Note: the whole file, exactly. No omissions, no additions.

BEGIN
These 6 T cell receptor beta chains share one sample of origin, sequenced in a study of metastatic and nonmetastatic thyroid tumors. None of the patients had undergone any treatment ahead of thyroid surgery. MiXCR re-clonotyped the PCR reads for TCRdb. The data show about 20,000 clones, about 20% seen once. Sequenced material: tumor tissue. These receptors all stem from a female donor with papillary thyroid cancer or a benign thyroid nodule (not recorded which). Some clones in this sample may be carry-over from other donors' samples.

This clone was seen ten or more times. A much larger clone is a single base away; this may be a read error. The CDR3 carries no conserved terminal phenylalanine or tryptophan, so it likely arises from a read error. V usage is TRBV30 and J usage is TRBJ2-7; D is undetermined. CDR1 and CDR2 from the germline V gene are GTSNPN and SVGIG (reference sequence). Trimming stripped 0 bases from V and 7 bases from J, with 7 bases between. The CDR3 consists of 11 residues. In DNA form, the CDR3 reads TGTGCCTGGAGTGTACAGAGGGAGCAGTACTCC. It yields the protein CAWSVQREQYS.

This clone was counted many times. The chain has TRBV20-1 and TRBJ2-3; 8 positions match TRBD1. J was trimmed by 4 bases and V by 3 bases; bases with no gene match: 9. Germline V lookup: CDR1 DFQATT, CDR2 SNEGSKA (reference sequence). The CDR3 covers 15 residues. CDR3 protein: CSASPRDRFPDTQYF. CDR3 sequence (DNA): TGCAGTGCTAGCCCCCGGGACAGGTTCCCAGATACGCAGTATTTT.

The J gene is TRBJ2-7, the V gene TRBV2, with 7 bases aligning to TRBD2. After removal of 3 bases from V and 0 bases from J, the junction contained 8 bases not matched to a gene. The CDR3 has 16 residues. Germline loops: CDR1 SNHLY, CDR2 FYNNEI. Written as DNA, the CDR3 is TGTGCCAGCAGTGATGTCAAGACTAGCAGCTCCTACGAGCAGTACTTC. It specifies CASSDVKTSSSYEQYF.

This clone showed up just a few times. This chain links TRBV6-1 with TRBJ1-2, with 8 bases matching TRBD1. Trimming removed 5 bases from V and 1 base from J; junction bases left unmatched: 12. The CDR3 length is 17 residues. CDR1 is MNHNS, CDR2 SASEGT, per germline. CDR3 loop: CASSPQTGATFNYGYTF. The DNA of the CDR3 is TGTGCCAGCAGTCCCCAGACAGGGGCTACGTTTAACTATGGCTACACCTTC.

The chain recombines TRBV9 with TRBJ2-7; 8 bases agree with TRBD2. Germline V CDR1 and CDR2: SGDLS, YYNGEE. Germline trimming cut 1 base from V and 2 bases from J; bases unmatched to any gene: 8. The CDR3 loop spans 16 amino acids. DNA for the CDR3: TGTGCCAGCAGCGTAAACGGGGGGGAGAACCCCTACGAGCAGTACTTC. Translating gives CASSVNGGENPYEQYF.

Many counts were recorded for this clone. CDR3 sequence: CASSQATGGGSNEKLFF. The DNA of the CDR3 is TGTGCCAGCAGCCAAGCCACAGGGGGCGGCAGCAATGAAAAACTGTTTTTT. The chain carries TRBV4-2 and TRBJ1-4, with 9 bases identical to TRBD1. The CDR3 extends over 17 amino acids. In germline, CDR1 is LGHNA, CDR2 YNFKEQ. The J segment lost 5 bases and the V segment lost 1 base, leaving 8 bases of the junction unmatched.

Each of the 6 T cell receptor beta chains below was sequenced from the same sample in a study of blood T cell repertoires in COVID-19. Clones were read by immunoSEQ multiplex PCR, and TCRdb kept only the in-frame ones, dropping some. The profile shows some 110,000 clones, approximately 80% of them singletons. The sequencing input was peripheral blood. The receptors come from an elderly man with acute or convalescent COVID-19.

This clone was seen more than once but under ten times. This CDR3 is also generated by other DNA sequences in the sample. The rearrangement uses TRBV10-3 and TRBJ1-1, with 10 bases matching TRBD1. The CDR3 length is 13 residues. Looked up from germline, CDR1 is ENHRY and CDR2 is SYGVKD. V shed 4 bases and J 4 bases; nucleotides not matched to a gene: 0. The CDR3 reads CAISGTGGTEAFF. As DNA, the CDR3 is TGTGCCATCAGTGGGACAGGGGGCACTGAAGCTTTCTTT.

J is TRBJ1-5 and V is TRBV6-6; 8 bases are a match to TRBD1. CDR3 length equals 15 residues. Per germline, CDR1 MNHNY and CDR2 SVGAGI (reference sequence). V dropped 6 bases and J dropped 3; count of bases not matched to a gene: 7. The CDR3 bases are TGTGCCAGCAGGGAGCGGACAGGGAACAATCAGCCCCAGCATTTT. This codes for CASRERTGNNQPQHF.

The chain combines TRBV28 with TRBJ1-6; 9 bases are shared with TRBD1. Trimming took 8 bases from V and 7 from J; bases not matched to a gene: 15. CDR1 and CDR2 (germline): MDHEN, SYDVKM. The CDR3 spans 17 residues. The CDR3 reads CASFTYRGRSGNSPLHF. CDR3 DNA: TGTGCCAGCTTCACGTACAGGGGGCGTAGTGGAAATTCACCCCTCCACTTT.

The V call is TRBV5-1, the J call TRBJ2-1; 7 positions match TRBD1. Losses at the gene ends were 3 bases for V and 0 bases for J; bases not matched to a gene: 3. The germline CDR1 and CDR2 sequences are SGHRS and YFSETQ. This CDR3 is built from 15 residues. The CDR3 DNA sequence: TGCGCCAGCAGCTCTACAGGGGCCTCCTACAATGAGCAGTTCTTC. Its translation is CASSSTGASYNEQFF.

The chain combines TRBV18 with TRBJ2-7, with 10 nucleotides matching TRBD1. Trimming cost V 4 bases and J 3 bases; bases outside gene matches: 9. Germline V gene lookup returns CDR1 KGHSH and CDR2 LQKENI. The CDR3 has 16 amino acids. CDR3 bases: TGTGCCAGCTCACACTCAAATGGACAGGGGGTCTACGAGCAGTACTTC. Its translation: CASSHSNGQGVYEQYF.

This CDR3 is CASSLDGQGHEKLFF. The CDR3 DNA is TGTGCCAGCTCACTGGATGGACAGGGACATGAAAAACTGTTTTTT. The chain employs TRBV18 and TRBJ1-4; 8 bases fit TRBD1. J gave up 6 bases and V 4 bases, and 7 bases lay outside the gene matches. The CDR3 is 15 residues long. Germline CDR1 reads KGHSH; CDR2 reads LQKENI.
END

These 6 T cell receptor beta chains share one sample of origin, sequenced in a study of metastatic and nonmetastatic thyroid tumors. None of the patients had undergone any treatment ahead of thyroid surgery. MiXCR re-clonotyped the PCR reads for TCRdb. The data show about 20,000 clones, about 20% seen once. Sequenced material: tumor tissue. These receptors all stem from a female donor with papillary thyroid cancer or a benign thyroid nodule (not recorded which). Some clones in this sample may be carry-over from other donors' samples.

This clone was seen ten or more times. A much larger clone is a single base away; this may be a read error. The CDR3 carries no conserved terminal phenylalanine or tryptophan, so it likely arises from a read error. V usage is TRBV30 and J usage is TRBJ2-7; D is undetermined. CDR1 and CDR2 from the germline V gene are GTSNPN and SVGIG (reference sequence). Trimming stripped 0 bases from V and 7 bases from J, with 7 bases between. The CDR3 consists of 11 residues. In DNA form, the CDR3 reads TGTGCCTGGAGTGTACAGAGGGAGCAGTACTCC. It yields the protein CAWSVQREQYS.

This clone was counted many times. The chain has TRBV20-1 and TRBJ2-3; 8 positions match TRBD1. J was trimmed by 4 bases and V by 3 bases; bases with no gene match: 9. Germline V lookup: CDR1 DFQATT, CDR2 SNEGSKA (reference sequence). The CDR3 covers 15 residues. CDR3 protein: CSASPRDRFPDTQYF. CDR3 sequence (DNA): TGCAGTGCTAGCCCCCGGGACAGGTTCCCAGATACGCAGTATTTT.

The J gene is TRBJ2-7, the V gene TRBV2, with 7 bases aligning to TRBD2. After removal of 3 bases from V and 0 bases from J, the junction contained 8 bases not matched to a gene. The CDR3 has 16 residues. Germline loops: CDR1 SNHLY, CDR2 FYNNEI. Written as DNA, the CDR3 is TGTGCCAGCAGTGATGTCAAGACTAGCAGCTCCTACGAGCAGTACTTC. It specifies CASSDVKTSSSYEQYF.

This clone showed up just a few times. This chain links TRBV6-1 with TRBJ1-2, with 8 bases matching TRBD1. Trimming removed 5 bases from V and 1 base from J; junction bases left unmatched: 12. The CDR3 length is 17 residues. CDR1 is MNHNS, CDR2 SASEGT, per germline. CDR3 loop: CASSPQTGATFNYGYTF. The DNA of the CDR3 is TGTGCCAGCAGTCCCCAGACAGGGGCTACGTTTAACTATGGCTACACCTTC.

The chain recombines TRBV9 with TRBJ2-7; 8 bases agree with TRBD2. Germline V CDR1 and CDR2: SGDLS, YYNGEE. Germline trimming cut 1 base from V and 2 bases from J; bases unmatched to any gene: 8. The CDR3 loop spans 16 amino acids. DNA for the CDR3: TGTGCCAGCAGCGTAAACGGGGGGGAGAACCCCTACGAGCAGTACTTC. Translating gives CASSVNGGENPYEQYF.

Many counts were recorded for this clone. CDR3 sequence: CASSQATGGGSNEKLFF. The DNA of the CDR3 is TGTGCCAGCAGCCAAGCCACAGGGGGCGGCAGCAATGAAAAACTGTTTTTT. The chain carries TRBV4-2 and TRBJ1-4, with 9 bases identical to TRBD1. The CDR3 extends over 17 amino acids. In germline, CDR1 is LGHNA, CDR2 YNFKEQ. The J segment lost 5 bases and the V segment lost 1 base, leaving 8 bases of the junction unmatched.

Each of the 6 T cell receptor beta chains below was sequenced from the same sample in a study of blood T cell repertoires in COVID-19. Clones were read by immunoSEQ multiplex PCR, and TCRdb kept only the in-frame ones, dropping some. The profile shows some 110,000 clones, approximately 80% of them singletons. The sequencing input was peripheral blood. The receptors come from an elderly man with acute or convalescent COVID-19.

This clone was seen more than once but under ten times. This CDR3 is also generated by other DNA sequences in the sample. The rearrangement uses TRBV10-3 and TRBJ1-1, with 10 bases matching TRBD1. The CDR3 length is 13 residues. Looked up from germline, CDR1 is ENHRY and CDR2 is SYGVKD. V shed 4 bases and J 4 bases; nucleotides not matched to a gene: 0. The CDR3 reads CAISGTGGTEAFF. As DNA, the CDR3 is TGTGCCATCAGTGGGACAGGGGGCACTGAAGCTTTCTTT.

J is TRBJ1-5 and V is TRBV6-6; 8 bases are a match to TRBD1. CDR3 length equals 15 residues. Per germline, CDR1 MNHNY and CDR2 SVGAGI (reference sequence). V dropped 6 bases and J dropped 3; count of bases not matched to a gene: 7. The CDR3 bases are TGTGCCAGCAGGGAGCGGACAGGGAACAATCAGCCCCAGCATTTT. This codes for CASRERTGNNQPQHF.

The chain combines TRBV28 with TRBJ1-6; 9 bases are shared with TRBD1. Trimming took 8 bases from V and 7 from J; bases not matched to a gene: 15. CDR1 and CDR2 (germline): MDHEN, SYDVKM. The CDR3 spans 17 residues. The CDR3 reads CASFTYRGRSGNSPLHF. CDR3 DNA: TGTGCCAGCTTCACGTACAGGGGGCGTAGTGGAAATTCACCCCTCCACTTT.

The V call is TRBV5-1, the J call TRBJ2-1; 7 positions match TRBD1. Losses at the gene ends were 3 bases for V and 0 bases for J; bases not matched to a gene: 3. The germline CDR1 and CDR2 sequences are SGHRS and YFSETQ. This CDR3 is built from 15 residues. The CDR3 DNA sequence: TGCGCCAGCAGCTCTACAGGGGCCTCCTACAATGAGCAGTTCTTC. Its translation is CASSSTGASYNEQFF.

The chain combines TRBV18 with TRBJ2-7, with 10 nucleotides matching TRBD1. Trimming cost V 4 bases and J 3 bases; bases outside gene matches: 9. Germline V gene lookup returns CDR1 KGHSH and CDR2 LQKENI. The CDR3 has 16 amino acids. CDR3 bases: TGTGCCAGCTCACACTCAAATGGACAGGGGGTCTACGAGCAGTACTTC. Its translation: CASSHSNGQGVYEQYF.

This CDR3 is CASSLDGQGHEKLFF. The CDR3 DNA is TGTGCCAGCTCACTGGATGGACAGGGACATGAAAAACTGTTTTTT. The chain employs TRBV18 and TRBJ1-4; 8 bases fit TRBD1. J gave up 6 bases and V 4 bases, and 7 bases lay outside the gene matches. The CDR3 is 15 residues long. Germline CDR1 reads KGHSH; CDR2 reads LQKENI.